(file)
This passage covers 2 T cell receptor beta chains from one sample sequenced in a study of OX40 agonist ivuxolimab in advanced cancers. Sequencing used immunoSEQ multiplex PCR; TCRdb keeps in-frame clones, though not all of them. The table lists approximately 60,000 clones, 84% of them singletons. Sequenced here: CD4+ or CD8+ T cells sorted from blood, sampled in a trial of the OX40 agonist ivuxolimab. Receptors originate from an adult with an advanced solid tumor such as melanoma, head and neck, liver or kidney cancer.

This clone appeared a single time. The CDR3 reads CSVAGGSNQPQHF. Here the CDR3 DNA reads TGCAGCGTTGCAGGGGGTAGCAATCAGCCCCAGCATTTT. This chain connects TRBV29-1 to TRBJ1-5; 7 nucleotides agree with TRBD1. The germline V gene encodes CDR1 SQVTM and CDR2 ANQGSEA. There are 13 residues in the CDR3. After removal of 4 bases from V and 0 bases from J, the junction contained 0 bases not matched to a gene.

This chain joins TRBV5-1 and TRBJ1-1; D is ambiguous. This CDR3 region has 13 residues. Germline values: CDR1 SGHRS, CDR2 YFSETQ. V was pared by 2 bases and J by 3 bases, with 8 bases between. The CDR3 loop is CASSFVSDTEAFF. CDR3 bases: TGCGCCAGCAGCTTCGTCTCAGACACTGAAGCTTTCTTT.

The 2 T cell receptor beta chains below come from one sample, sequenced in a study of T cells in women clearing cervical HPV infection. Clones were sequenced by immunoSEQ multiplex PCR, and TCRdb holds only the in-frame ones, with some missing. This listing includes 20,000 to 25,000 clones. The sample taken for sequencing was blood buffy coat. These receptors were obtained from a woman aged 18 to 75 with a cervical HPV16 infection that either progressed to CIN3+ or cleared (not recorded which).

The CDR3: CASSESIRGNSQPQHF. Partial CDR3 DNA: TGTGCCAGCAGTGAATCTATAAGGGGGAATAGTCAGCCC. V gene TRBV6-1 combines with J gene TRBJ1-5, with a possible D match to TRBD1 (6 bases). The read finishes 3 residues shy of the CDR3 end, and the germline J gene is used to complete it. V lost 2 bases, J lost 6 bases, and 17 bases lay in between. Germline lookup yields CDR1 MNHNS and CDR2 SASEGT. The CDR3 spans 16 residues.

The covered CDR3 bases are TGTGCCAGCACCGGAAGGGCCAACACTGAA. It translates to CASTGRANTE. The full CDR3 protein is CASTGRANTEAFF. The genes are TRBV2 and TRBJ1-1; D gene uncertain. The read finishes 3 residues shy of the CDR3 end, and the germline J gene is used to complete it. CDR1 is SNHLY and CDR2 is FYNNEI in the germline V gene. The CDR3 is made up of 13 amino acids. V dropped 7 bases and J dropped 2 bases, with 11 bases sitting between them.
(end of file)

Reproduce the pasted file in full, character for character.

This passage covers 2 T cell receptor beta chains from one sample sequenced in a study of OX40 agonist ivuxolimab in advanced cancers. Sequencing used immunoSEQ multiplex PCR; TCRdb keeps in-frame clones, though not all of them. The table lists approximately 60,000 clones, 84% of them singletons. Sequenced here: CD4+ or CD8+ T cells sorted from blood, sampled in a trial of the OX40 agonist ivuxolimab. Receptors originate from an adult with an advanced solid tumor such as melanoma, head and neck, liver or kidney cancer.

This clone appeared a single time. The CDR3 reads CSVAGGSNQPQHF. Here the CDR3 DNA reads TGCAGCGTTGCAGGGGGTAGCAATCAGCCCCAGCATTTT. This chain connects TRBV29-1 to TRBJ1-5; 7 nucleotides agree with TRBD1. The germline V gene encodes CDR1 SQVTM and CDR2 ANQGSEA. There are 13 residues in the CDR3. After removal of 4 bases from V and 0 bases from J, the junction contained 0 bases not matched to a gene.

This chain joins TRBV5-1 and TRBJ1-1; D is ambiguous. This CDR3 region has 13 residues. Germline values: CDR1 SGHRS, CDR2 YFSETQ. V was pared by 2 bases and J by 3 bases, with 8 bases between. The CDR3 loop is CASSFVSDTEAFF. CDR3 bases: TGCGCCAGCAGCTTCGTCTCAGACACTGAAGCTTTCTTT.

The 2 T cell receptor beta chains below come from one sample, sequenced in a study of T cells in women clearing cervical HPV infection. Clones were sequenced by immunoSEQ multiplex PCR, and TCRdb holds only the in-frame ones, with some missing. This listing includes 20,000 to 25,000 clones. The sample taken for sequencing was blood buffy coat. These receptors were obtained from a woman aged 18 to 75 with a cervical HPV16 infection that either progressed to CIN3+ or cleared (not recorded which).

The CDR3: CASSESIRGNSQPQHF. Partial CDR3 DNA: TGTGCCAGCAGTGAATCTATAAGGGGGAATAGTCAGCCC. V gene TRBV6-1 combines with J gene TRBJ1-5, with a possible D match to TRBD1 (6 bases). The read finishes 3 residues shy of the CDR3 end, and the germline J gene is used to complete it. V lost 2 bases, J lost 6 bases, and 17 bases lay in between. Germline lookup yields CDR1 MNHNS and CDR2 SASEGT. The CDR3 spans 16 residues.

The covered CDR3 bases are TGTGCCAGCACCGGAAGGGCCAACACTGAA. It translates to CASTGRANTE. The full CDR3 protein is CASTGRANTEAFF. The genes are TRBV2 and TRBJ1-1; D gene uncertain. The read finishes 3 residues shy of the CDR3 end, and the germline J gene is used to complete it. CDR1 is SNHLY and CDR2 is FYNNEI in the germline V gene. The CDR3 is made up of 13 amino acids. V dropped 7 bases and J dropped 2 bases, with 11 bases sitting between them.